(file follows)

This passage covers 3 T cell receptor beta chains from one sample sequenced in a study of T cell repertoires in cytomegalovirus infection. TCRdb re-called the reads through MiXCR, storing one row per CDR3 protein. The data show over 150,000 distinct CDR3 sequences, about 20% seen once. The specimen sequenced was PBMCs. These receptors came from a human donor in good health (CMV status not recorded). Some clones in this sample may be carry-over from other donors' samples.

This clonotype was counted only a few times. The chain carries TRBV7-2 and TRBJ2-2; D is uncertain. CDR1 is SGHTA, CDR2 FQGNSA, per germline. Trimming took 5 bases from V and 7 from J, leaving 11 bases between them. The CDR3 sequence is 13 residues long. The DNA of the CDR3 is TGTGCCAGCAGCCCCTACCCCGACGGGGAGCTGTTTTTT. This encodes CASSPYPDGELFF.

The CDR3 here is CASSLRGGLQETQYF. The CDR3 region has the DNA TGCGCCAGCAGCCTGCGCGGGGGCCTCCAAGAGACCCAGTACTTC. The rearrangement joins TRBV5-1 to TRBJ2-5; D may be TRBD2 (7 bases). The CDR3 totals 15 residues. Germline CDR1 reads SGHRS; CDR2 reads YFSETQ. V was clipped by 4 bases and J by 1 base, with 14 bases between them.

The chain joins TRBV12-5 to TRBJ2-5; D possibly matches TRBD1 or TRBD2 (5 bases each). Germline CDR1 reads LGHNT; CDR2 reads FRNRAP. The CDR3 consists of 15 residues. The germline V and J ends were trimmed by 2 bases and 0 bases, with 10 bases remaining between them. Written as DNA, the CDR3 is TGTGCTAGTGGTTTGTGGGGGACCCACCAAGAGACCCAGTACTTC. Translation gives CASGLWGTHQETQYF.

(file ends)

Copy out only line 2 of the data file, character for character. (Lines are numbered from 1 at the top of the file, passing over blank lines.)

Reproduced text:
This clonotype was counted only a few times. The chain carries TRBV7-2 and TRBJ2-2; D is uncertain. CDR1 is SGHTA, CDR2 FQGNSA, per germline. Trimming took 5 bases from V and 7 from J, leaving 11 bases between them. The CDR3 sequence is 13 residues long. The DNA of the CDR3 is TGTGCCAGCAGCCCCTACCCCGACGGGGAGCTGTTTTTT. This encodes CASSPYPDGELFF.